18/08/2015 8:13 AM IST | Updated 15/07/2016 8:25 AM IST

Alphabet And The Rewriting Of Google's Business Model

For the last two months, the media has been carrying news about our dysfunctional Parliament, terrorist attacks in Gurdaspur and Udhampur and various scams. We yearned to hear some good news and it did indeed come, when on 10 August. Larry Page, founder of Google, announced the name of Sundar Pichai, as the company's new chief executive officer. As Indians, we are proud that another Indian, after Satya Nadella of Microsoft, has made the grade in one of the most respected companies of the world.

In a blog post called "G is for Google", Larry Page announced the formation of a new umbrella organisation called "Alphabet" of which Google will now be a wholly owned subsidiary. "Alphabet will replace Google as the publicly-traded entity and all shares of Google will automatically convert into the same number of shares of Alphabet, with all of the same rights," wrote Page.

The formation of an umbrella company has been necessitated due to the phenomenal growth of Google over the last 17 years. In the blog post, Page argues that the conglomerate will allow for "more management scale," letting him and co-founder Sergey Brin efficiently "run things independently that aren't much related."

"In view of the phenomenal growth across verticals, Google's credo of doing "one thing, really, really well" has lost its relevance."

The Stanford techies have asserted that every sector of modern life, including healthcare, transportation, media and education, will be improved by the liberal application of computing technology. According to Larry, the creation of the company will make it more fiscally accountable, apart from giving total freedom to all their chief executives across verticals to innovate and scale up operations. They have also decided to declare the financial results of each division separately to give a clear picture on how each division in Alphabet is performing and make its chief executives accountable for their performance.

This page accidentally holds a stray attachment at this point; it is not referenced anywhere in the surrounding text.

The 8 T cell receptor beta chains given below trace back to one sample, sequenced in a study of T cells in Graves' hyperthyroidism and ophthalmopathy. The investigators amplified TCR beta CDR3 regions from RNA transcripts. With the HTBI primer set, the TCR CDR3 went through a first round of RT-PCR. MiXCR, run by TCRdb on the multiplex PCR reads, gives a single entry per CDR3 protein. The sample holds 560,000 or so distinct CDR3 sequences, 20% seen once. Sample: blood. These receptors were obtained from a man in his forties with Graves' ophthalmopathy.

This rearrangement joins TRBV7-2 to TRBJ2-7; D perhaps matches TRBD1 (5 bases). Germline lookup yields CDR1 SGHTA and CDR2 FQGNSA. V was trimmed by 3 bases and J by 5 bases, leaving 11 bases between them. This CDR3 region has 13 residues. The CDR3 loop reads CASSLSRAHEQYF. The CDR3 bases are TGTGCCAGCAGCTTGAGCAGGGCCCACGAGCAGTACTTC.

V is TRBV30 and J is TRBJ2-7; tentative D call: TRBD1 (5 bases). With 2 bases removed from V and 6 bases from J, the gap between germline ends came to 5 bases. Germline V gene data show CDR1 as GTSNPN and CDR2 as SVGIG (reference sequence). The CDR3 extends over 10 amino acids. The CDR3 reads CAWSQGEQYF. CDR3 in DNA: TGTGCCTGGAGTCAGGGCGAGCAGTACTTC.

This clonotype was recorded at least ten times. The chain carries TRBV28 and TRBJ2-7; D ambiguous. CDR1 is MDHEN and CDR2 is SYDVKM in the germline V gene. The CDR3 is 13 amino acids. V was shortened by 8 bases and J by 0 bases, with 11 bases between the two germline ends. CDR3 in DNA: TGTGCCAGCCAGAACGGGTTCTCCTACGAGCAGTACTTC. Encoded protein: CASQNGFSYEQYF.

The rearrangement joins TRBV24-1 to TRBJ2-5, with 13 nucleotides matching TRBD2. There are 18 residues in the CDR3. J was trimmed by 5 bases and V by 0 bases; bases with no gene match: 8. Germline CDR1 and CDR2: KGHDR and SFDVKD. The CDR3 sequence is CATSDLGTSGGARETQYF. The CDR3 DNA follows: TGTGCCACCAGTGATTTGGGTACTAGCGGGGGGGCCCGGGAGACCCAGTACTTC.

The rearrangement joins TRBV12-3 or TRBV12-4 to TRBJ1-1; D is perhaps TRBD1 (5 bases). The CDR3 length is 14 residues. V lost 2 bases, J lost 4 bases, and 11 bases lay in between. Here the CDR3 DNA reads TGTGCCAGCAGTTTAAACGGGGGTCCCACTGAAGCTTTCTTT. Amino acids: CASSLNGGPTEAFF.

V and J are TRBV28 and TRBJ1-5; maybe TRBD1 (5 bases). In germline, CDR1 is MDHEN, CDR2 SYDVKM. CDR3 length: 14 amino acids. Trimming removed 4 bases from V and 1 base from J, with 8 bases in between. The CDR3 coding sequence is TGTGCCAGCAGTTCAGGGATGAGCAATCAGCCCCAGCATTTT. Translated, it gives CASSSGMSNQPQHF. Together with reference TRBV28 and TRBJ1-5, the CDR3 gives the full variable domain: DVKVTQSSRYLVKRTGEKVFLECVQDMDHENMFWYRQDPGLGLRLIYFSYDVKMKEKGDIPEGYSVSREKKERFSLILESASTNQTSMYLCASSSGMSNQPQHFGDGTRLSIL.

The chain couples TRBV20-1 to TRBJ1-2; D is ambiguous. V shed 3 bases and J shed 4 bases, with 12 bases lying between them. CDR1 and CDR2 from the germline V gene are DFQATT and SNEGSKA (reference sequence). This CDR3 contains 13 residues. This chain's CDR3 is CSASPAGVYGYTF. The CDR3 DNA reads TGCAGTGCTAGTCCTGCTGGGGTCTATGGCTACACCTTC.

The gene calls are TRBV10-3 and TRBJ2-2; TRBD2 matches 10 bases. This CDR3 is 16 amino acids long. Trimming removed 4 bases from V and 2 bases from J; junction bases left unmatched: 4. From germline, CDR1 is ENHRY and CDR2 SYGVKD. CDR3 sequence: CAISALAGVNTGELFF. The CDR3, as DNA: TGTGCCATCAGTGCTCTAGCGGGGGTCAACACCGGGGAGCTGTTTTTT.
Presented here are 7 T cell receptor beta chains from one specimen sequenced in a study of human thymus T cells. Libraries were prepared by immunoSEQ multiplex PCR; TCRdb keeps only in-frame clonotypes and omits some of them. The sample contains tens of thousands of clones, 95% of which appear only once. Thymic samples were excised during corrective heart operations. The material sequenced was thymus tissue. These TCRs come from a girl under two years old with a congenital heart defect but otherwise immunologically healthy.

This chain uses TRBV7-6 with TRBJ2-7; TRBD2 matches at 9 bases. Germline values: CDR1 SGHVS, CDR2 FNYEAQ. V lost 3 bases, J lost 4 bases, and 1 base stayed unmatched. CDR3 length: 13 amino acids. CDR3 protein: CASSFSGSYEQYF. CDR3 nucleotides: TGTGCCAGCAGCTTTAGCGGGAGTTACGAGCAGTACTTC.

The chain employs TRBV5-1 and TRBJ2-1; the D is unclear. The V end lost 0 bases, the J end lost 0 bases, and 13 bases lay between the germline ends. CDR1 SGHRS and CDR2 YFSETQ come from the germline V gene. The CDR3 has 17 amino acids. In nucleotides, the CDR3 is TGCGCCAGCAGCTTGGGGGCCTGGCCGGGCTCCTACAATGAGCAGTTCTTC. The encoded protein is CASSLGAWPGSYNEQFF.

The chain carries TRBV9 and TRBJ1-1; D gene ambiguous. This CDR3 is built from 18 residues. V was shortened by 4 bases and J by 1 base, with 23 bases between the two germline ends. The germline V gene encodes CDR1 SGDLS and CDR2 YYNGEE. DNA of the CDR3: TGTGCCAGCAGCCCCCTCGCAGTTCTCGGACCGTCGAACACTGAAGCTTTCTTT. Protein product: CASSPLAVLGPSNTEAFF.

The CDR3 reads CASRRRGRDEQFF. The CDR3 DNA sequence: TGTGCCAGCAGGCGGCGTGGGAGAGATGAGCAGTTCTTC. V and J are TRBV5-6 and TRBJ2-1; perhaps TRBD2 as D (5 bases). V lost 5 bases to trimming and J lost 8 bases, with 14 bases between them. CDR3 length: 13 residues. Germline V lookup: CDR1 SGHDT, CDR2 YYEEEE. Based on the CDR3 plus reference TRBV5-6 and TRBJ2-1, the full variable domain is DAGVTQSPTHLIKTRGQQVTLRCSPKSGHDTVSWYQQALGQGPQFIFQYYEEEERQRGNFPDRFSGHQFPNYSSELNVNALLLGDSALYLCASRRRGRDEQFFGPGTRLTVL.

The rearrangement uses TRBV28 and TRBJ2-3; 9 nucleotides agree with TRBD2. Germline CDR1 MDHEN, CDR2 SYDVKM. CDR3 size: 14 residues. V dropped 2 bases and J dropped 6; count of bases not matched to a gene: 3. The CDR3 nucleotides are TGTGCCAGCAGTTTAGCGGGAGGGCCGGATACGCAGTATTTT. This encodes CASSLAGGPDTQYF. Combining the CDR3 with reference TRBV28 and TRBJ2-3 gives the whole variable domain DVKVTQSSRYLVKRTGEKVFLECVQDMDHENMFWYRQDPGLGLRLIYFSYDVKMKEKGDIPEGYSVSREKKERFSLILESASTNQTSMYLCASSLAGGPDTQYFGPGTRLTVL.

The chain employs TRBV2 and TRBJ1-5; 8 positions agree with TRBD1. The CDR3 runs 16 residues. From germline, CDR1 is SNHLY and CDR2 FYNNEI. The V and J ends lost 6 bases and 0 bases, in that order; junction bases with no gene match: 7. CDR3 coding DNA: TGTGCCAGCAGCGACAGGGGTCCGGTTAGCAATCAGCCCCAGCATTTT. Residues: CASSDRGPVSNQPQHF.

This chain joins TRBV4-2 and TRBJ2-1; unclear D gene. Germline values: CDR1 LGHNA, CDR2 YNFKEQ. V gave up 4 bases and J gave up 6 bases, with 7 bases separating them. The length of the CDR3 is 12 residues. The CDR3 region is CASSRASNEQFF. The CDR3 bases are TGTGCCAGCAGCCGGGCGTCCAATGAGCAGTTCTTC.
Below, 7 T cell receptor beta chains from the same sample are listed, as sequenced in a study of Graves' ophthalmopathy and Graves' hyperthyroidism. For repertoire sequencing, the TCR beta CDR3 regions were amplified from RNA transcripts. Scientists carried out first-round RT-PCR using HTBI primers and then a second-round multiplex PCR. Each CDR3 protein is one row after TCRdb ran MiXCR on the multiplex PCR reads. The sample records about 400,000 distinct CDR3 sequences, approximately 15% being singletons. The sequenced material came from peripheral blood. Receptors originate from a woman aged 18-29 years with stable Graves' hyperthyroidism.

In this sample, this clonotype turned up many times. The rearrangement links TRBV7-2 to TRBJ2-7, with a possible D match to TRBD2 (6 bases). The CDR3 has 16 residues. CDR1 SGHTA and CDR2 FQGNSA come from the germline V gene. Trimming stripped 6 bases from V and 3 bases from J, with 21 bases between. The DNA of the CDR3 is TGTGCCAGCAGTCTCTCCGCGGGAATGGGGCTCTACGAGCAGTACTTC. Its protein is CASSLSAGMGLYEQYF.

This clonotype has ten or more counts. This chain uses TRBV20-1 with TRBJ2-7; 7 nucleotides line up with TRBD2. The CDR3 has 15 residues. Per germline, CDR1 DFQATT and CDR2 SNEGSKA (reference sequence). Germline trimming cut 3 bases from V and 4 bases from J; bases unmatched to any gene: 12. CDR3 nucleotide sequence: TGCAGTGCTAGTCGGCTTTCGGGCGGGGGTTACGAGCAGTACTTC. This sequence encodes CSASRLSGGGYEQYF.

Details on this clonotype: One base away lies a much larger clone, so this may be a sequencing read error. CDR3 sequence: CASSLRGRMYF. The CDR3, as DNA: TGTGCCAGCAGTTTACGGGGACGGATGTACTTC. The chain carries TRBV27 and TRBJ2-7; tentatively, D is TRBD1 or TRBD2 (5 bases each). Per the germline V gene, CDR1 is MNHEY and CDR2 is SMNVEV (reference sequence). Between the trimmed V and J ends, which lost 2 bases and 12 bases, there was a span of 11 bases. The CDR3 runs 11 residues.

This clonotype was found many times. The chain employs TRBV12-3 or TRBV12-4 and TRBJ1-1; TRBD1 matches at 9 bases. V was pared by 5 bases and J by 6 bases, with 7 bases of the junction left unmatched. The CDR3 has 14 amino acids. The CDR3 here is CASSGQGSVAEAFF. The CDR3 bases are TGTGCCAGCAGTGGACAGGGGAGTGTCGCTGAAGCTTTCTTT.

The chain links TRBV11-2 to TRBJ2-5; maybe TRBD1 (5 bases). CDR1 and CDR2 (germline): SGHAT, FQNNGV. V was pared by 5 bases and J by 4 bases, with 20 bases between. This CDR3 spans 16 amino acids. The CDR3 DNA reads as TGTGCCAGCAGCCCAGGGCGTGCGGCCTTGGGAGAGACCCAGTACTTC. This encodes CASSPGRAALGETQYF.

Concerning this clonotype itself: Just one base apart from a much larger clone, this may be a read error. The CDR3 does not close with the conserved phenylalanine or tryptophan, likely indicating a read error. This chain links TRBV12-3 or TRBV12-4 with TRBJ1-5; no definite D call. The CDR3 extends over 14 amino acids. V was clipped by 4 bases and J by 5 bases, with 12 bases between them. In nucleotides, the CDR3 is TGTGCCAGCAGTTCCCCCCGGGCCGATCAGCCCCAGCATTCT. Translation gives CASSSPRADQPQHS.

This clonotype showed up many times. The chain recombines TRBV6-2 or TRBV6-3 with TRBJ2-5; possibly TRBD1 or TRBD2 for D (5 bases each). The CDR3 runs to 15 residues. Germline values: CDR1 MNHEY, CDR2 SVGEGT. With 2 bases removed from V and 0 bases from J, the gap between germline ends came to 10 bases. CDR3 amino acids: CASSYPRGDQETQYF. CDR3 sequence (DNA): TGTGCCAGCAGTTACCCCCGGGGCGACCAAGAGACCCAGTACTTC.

As a result of the reorganisation, Sundar Pichai, who has been working with Google since 2004, will be responsible for internet products, search engine, YouTube, Android and online advertisements. Sundar is an alumnus of IIT, Kharagpur and did his MBA from Wharton. He is highly respected among thousands of employees in Google and is a darling of Wall Street. Google has posted $17.7 billion in sales, 90% of which is attributed to advertising, it sold through search, partner websites, YouTube and Android. Google recorded $4.3 billion in profit last quarter, and it has $61 billion in reserve. The revenue from online advertisers alone has crossed $10million. According to CNN Money, "Investors have rewarded the company for its financial success by sending the stock soaring 25% this year. Shares rose another 6% after Monday's announcement."